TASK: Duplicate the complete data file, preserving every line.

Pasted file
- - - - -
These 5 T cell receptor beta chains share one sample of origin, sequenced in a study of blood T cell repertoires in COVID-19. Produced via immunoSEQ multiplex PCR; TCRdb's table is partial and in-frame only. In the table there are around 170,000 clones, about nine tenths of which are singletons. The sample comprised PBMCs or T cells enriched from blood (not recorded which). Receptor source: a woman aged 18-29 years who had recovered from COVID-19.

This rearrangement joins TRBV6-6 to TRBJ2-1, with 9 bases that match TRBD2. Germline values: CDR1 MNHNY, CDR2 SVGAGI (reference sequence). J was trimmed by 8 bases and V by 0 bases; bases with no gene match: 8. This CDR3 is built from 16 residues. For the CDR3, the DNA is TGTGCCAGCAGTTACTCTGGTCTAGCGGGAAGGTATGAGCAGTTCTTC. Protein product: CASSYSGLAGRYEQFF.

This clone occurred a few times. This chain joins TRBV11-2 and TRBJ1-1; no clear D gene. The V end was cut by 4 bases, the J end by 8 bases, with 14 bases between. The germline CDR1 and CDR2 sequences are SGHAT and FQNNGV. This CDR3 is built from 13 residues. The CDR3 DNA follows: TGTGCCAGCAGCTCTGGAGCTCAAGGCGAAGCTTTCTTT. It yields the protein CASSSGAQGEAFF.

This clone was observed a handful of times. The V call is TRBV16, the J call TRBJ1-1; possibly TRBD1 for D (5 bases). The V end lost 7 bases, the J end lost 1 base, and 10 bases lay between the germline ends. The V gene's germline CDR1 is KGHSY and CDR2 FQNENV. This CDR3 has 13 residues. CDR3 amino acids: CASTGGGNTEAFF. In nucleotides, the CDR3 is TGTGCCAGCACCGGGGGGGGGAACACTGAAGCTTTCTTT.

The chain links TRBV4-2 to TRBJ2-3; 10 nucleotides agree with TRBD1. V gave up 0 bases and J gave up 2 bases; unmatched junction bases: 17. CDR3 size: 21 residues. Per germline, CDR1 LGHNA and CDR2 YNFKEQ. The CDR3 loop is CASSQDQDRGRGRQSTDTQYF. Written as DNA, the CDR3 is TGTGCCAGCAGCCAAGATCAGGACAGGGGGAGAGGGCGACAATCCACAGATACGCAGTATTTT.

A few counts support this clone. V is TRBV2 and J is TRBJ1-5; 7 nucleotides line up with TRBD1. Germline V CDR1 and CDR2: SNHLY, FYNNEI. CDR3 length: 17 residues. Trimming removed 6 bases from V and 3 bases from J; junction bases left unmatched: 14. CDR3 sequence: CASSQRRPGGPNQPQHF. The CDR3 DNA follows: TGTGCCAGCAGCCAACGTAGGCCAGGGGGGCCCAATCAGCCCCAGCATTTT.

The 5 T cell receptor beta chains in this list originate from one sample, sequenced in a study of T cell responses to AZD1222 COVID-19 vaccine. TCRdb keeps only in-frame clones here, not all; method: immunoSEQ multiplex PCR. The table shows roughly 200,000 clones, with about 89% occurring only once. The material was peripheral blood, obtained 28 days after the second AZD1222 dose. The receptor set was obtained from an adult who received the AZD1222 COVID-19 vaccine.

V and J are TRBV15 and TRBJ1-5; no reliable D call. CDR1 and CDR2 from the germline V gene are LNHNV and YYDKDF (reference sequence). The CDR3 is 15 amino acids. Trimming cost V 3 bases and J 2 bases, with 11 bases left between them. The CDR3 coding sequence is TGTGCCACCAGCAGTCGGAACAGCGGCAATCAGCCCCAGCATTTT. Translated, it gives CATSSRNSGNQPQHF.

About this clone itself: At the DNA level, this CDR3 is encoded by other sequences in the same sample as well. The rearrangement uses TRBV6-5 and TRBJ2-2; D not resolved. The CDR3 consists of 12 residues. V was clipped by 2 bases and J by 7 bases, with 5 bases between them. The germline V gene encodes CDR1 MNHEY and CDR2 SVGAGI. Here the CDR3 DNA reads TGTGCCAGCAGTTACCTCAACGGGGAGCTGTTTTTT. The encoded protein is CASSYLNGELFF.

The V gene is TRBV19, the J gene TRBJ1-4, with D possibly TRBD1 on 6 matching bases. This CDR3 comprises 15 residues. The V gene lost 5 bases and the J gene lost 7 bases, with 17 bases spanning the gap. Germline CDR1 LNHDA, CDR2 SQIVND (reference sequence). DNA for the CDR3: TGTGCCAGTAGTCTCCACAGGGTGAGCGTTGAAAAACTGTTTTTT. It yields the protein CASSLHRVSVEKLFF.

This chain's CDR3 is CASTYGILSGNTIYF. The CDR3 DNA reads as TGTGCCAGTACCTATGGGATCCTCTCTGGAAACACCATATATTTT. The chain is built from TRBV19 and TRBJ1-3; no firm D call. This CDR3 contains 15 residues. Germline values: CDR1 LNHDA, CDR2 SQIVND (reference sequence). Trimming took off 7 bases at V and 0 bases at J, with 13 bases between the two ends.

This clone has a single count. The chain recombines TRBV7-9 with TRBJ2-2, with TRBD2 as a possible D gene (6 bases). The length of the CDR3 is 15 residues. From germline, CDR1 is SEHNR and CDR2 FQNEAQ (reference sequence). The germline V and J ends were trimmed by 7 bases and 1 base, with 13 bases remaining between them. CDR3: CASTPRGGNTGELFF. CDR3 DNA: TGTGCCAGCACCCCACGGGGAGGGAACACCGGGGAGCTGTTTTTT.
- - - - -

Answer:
These 5 T cell receptor beta chains share one sample of origin, sequenced in a study of blood T cell repertoires in COVID-19. Produced via immunoSEQ multiplex PCR; TCRdb's table is partial and in-frame only. In the table there are around 170,000 clones, about nine tenths of which are singletons. The sample comprised PBMCs or T cells enriched from blood (not recorded which). Receptor source: a woman aged 18-29 years who had recovered from COVID-19.

This rearrangement joins TRBV6-6 to TRBJ2-1, with 9 bases that match TRBD2. Germline values: CDR1 MNHNY, CDR2 SVGAGI (reference sequence). J was trimmed by 8 bases and V by 0 bases; bases with no gene match: 8. This CDR3 is built from 16 residues. For the CDR3, the DNA is TGTGCCAGCAGTTACTCTGGTCTAGCGGGAAGGTATGAGCAGTTCTTC. Protein product: CASSYSGLAGRYEQFF.

This clone occurred a few times. This chain joins TRBV11-2 and TRBJ1-1; no clear D gene. The V end was cut by 4 bases, the J end by 8 bases, with 14 bases between. The germline CDR1 and CDR2 sequences are SGHAT and FQNNGV. This CDR3 is built from 13 residues. The CDR3 DNA follows: TGTGCCAGCAGCTCTGGAGCTCAAGGCGAAGCTTTCTTT. It yields the protein CASSSGAQGEAFF.

This clone was observed a handful of times. The V call is TRBV16, the J call TRBJ1-1; possibly TRBD1 for D (5 bases). The V end lost 7 bases, the J end lost 1 base, and 10 bases lay between the germline ends. The V gene's germline CDR1 is KGHSY and CDR2 FQNENV. This CDR3 has 13 residues. CDR3 amino acids: CASTGGGNTEAFF. In nucleotides, the CDR3 is TGTGCCAGCACCGGGGGGGGGAACACTGAAGCTTTCTTT.

The chain links TRBV4-2 to TRBJ2-3; 10 nucleotides agree with TRBD1. V gave up 0 bases and J gave up 2 bases; unmatched junction bases: 17. CDR3 size: 21 residues. Per germline, CDR1 LGHNA and CDR2 YNFKEQ. The CDR3 loop is CASSQDQDRGRGRQSTDTQYF. Written as DNA, the CDR3 is TGTGCCAGCAGCCAAGATCAGGACAGGGGGAGAGGGCGACAATCCACAGATACGCAGTATTTT.

A few counts support this clone. V is TRBV2 and J is TRBJ1-5; 7 nucleotides line up with TRBD1. Germline V CDR1 and CDR2: SNHLY, FYNNEI. CDR3 length: 17 residues. Trimming removed 6 bases from V and 3 bases from J; junction bases left unmatched: 14. CDR3 sequence: CASSQRRPGGPNQPQHF. The CDR3 DNA follows: TGTGCCAGCAGCCAACGTAGGCCAGGGGGGCCCAATCAGCCCCAGCATTTT.

The 5 T cell receptor beta chains in this list originate from one sample, sequenced in a study of T cell responses to AZD1222 COVID-19 vaccine. TCRdb keeps only in-frame clones here, not all; method: immunoSEQ multiplex PCR. The table shows roughly 200,000 clones, with about 89% occurring only once. The material was peripheral blood, obtained 28 days after the second AZD1222 dose. The receptor set was obtained from an adult who received the AZD1222 COVID-19 vaccine.

V and J are TRBV15 and TRBJ1-5; no reliable D call. CDR1 and CDR2 from the germline V gene are LNHNV and YYDKDF (reference sequence). The CDR3 is 15 amino acids. Trimming cost V 3 bases and J 2 bases, with 11 bases left between them. The CDR3 coding sequence is TGTGCCACCAGCAGTCGGAACAGCGGCAATCAGCCCCAGCATTTT. Translated, it gives CATSSRNSGNQPQHF.

About this clone itself: At the DNA level, this CDR3 is encoded by other sequences in the same sample as well. The rearrangement uses TRBV6-5 and TRBJ2-2; D not resolved. The CDR3 consists of 12 residues. V was clipped by 2 bases and J by 7 bases, with 5 bases between them. The germline V gene encodes CDR1 MNHEY and CDR2 SVGAGI. Here the CDR3 DNA reads TGTGCCAGCAGTTACCTCAACGGGGAGCTGTTTTTT. The encoded protein is CASSYLNGELFF.

The V gene is TRBV19, the J gene TRBJ1-4, with D possibly TRBD1 on 6 matching bases. This CDR3 comprises 15 residues. The V gene lost 5 bases and the J gene lost 7 bases, with 17 bases spanning the gap. Germline CDR1 LNHDA, CDR2 SQIVND (reference sequence). DNA for the CDR3: TGTGCCAGTAGTCTCCACAGGGTGAGCGTTGAAAAACTGTTTTTT. It yields the protein CASSLHRVSVEKLFF.

This chain's CDR3 is CASTYGILSGNTIYF. The CDR3 DNA reads as TGTGCCAGTACCTATGGGATCCTCTCTGGAAACACCATATATTTT. The chain is built from TRBV19 and TRBJ1-3; no firm D call. This CDR3 contains 15 residues. Germline values: CDR1 LNHDA, CDR2 SQIVND (reference sequence). Trimming took off 7 bases at V and 0 bases at J, with 13 bases between the two ends.

This clone has a single count. The chain recombines TRBV7-9 with TRBJ2-2, with TRBD2 as a possible D gene (6 bases). The length of the CDR3 is 15 residues. From germline, CDR1 is SEHNR and CDR2 FQNEAQ (reference sequence). The germline V and J ends were trimmed by 7 bases and 1 base, with 13 bases remaining between them. CDR3: CASTPRGGNTGELFF. CDR3 DNA: TGTGCCAGCACCCCACGGGGAGGGAACACCGGGGAGCTGTTTTTT.